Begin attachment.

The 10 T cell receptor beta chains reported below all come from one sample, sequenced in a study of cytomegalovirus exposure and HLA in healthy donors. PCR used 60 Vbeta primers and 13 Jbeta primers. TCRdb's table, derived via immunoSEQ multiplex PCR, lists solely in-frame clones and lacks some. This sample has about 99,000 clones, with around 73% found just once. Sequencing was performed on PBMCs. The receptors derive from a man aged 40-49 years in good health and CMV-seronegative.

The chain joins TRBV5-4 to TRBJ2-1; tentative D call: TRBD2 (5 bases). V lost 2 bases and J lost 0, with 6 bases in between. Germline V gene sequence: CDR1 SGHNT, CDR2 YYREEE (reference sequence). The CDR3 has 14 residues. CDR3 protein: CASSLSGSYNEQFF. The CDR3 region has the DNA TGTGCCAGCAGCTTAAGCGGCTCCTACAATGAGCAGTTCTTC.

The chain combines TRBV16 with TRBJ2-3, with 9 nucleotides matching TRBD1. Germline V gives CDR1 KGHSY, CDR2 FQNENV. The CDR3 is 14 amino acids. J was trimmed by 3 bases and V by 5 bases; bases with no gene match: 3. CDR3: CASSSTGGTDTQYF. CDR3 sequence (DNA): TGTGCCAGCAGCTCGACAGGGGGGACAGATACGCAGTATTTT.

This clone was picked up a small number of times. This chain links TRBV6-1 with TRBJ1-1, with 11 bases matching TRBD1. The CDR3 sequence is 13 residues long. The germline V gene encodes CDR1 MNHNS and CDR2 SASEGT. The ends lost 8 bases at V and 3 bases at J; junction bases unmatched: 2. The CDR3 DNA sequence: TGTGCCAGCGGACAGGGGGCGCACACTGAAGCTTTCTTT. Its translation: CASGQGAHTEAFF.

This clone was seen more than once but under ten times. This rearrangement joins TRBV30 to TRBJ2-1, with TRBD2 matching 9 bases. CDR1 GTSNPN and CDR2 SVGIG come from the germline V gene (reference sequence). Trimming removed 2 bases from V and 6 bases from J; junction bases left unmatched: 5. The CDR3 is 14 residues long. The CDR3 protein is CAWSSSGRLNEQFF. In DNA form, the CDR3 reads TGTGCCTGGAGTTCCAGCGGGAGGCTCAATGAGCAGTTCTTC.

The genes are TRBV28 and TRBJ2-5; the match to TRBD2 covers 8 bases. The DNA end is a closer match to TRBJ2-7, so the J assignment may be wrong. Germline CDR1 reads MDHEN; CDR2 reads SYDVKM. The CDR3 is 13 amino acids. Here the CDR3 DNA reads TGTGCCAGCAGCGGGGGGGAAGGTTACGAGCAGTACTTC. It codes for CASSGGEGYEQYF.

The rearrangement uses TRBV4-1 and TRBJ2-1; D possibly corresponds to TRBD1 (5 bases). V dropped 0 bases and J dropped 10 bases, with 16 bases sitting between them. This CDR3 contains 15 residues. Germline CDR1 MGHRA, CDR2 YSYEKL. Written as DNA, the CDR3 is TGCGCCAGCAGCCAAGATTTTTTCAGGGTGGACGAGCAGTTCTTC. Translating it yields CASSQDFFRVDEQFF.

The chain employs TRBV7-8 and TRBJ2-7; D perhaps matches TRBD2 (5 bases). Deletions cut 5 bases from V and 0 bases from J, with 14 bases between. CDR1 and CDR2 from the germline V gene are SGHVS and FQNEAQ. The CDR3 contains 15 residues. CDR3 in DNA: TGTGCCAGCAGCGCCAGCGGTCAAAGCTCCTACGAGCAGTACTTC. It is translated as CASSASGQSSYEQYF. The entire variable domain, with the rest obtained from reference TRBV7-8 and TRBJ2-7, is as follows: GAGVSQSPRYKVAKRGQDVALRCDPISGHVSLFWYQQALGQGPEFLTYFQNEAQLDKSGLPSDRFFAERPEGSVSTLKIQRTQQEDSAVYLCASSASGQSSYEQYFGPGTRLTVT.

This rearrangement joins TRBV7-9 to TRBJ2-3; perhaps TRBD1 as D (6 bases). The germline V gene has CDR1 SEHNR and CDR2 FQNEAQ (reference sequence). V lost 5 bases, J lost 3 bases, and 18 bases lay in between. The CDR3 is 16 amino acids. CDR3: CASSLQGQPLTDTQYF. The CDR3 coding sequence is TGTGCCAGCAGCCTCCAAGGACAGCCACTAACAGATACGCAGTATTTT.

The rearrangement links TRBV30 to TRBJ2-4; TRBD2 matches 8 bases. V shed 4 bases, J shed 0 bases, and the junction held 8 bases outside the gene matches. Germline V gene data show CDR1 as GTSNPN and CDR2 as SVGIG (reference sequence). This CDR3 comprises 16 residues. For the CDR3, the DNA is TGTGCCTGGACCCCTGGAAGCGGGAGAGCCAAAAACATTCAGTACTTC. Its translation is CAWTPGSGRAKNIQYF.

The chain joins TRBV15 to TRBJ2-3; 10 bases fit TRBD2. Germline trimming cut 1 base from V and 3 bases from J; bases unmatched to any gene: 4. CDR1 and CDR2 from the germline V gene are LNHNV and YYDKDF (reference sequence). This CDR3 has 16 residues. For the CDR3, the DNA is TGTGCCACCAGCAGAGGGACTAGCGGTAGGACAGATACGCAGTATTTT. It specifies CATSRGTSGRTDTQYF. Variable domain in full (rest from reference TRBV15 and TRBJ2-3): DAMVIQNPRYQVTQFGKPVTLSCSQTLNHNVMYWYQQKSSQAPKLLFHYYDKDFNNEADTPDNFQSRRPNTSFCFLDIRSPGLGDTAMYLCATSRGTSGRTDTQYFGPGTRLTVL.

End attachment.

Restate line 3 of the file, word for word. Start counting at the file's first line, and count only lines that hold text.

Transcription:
The chain combines TRBV16 with TRBJ2-3, with 9 nucleotides matching TRBD1. Germline V gives CDR1 KGHSY, CDR2 FQNENV. The CDR3 is 14 amino acids. J was trimmed by 3 bases and V by 5 bases; bases with no gene match: 3. CDR3: CASSSTGGTDTQYF. CDR3 sequence (DNA): TGTGCCAGCAGCTCGACAGGGGGGACAGATACGCAGTATTTT.